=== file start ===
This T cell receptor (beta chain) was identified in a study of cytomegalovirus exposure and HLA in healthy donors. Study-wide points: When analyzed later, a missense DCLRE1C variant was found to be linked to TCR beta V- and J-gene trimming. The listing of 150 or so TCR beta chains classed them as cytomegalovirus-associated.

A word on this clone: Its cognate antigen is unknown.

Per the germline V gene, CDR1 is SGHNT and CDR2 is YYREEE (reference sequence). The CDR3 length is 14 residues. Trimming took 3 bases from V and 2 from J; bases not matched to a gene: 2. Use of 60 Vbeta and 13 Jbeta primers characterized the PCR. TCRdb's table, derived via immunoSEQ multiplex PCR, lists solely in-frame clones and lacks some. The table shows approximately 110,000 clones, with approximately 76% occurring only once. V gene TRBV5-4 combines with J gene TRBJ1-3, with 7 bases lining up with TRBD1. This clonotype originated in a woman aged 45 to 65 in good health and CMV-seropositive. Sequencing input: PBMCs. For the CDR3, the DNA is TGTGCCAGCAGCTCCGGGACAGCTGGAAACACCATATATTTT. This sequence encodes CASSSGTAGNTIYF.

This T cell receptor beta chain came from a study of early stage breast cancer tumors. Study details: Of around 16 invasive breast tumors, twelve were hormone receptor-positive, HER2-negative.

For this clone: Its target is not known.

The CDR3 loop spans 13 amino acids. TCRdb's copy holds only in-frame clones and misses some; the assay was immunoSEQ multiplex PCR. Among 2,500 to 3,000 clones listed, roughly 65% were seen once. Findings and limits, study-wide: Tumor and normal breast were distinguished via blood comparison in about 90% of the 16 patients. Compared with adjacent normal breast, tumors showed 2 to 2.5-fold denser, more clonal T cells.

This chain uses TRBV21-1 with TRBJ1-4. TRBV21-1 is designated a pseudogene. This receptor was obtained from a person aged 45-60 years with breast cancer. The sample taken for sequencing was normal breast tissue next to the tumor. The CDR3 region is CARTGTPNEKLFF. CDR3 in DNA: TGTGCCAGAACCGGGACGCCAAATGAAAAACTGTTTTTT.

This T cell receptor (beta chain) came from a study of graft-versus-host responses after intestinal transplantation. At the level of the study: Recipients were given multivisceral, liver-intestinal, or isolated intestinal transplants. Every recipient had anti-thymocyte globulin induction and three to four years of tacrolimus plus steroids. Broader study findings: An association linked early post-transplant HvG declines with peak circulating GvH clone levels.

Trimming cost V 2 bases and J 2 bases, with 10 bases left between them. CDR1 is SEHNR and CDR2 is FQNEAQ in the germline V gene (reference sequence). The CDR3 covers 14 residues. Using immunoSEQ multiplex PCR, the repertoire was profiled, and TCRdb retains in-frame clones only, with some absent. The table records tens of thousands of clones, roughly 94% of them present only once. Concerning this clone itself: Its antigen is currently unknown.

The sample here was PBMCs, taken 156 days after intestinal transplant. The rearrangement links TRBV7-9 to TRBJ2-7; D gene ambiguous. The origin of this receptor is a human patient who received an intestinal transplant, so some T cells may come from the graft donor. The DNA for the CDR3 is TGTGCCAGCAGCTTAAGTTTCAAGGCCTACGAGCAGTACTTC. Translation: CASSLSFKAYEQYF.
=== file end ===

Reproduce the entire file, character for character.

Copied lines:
This T cell receptor (beta chain) was identified in a study of cytomegalovirus exposure and HLA in healthy donors. Study-wide points: When analyzed later, a missense DCLRE1C variant was found to be linked to TCR beta V- and J-gene trimming. The listing of 150 or so TCR beta chains classed them as cytomegalovirus-associated.

A word on this clone: Its cognate antigen is unknown.

Per the germline V gene, CDR1 is SGHNT and CDR2 is YYREEE (reference sequence). The CDR3 length is 14 residues. Trimming took 3 bases from V and 2 from J; bases not matched to a gene: 2. Use of 60 Vbeta and 13 Jbeta primers characterized the PCR. TCRdb's table, derived via immunoSEQ multiplex PCR, lists solely in-frame clones and lacks some. The table shows approximately 110,000 clones, with approximately 76% occurring only once. V gene TRBV5-4 combines with J gene TRBJ1-3, with 7 bases lining up with TRBD1. This clonotype originated in a woman aged 45 to 65 in good health and CMV-seropositive. Sequencing input: PBMCs. For the CDR3, the DNA is TGTGCCAGCAGCTCCGGGACAGCTGGAAACACCATATATTTT. This sequence encodes CASSSGTAGNTIYF.

This T cell receptor beta chain came from a study of early stage breast cancer tumors. Study details: Of around 16 invasive breast tumors, twelve were hormone receptor-positive, HER2-negative.

For this clone: Its target is not known.

The CDR3 loop spans 13 amino acids. TCRdb's copy holds only in-frame clones and misses some; the assay was immunoSEQ multiplex PCR. Among 2,500 to 3,000 clones listed, roughly 65% were seen once. Findings and limits, study-wide: Tumor and normal breast were distinguished via blood comparison in about 90% of the 16 patients. Compared with adjacent normal breast, tumors showed 2 to 2.5-fold denser, more clonal T cells.

This chain uses TRBV21-1 with TRBJ1-4. TRBV21-1 is designated a pseudogene. This receptor was obtained from a person aged 45-60 years with breast cancer. The sample taken for sequencing was normal breast tissue next to the tumor. The CDR3 region is CARTGTPNEKLFF. CDR3 in DNA: TGTGCCAGAACCGGGACGCCAAATGAAAAACTGTTTTTT.

This T cell receptor (beta chain) came from a study of graft-versus-host responses after intestinal transplantation. At the level of the study: Recipients were given multivisceral, liver-intestinal, or isolated intestinal transplants. Every recipient had anti-thymocyte globulin induction and three to four years of tacrolimus plus steroids. Broader study findings: An association linked early post-transplant HvG declines with peak circulating GvH clone levels.

Trimming cost V 2 bases and J 2 bases, with 10 bases left between them. CDR1 is SEHNR and CDR2 is FQNEAQ in the germline V gene (reference sequence). The CDR3 covers 14 residues. Using immunoSEQ multiplex PCR, the repertoire was profiled, and TCRdb retains in-frame clones only, with some absent. The table records tens of thousands of clones, roughly 94% of them present only once. Concerning this clone itself: Its antigen is currently unknown.

The sample here was PBMCs, taken 156 days after intestinal transplant. The rearrangement links TRBV7-9 to TRBJ2-7; D gene ambiguous. The origin of this receptor is a human patient who received an intestinal transplant, so some T cells may come from the graft donor. The DNA for the CDR3 is TGTGCCAGCAGCTTAAGTTTCAAGGCCTACGAGCAGTACTTC. Translation: CASSLSFKAYEQYF.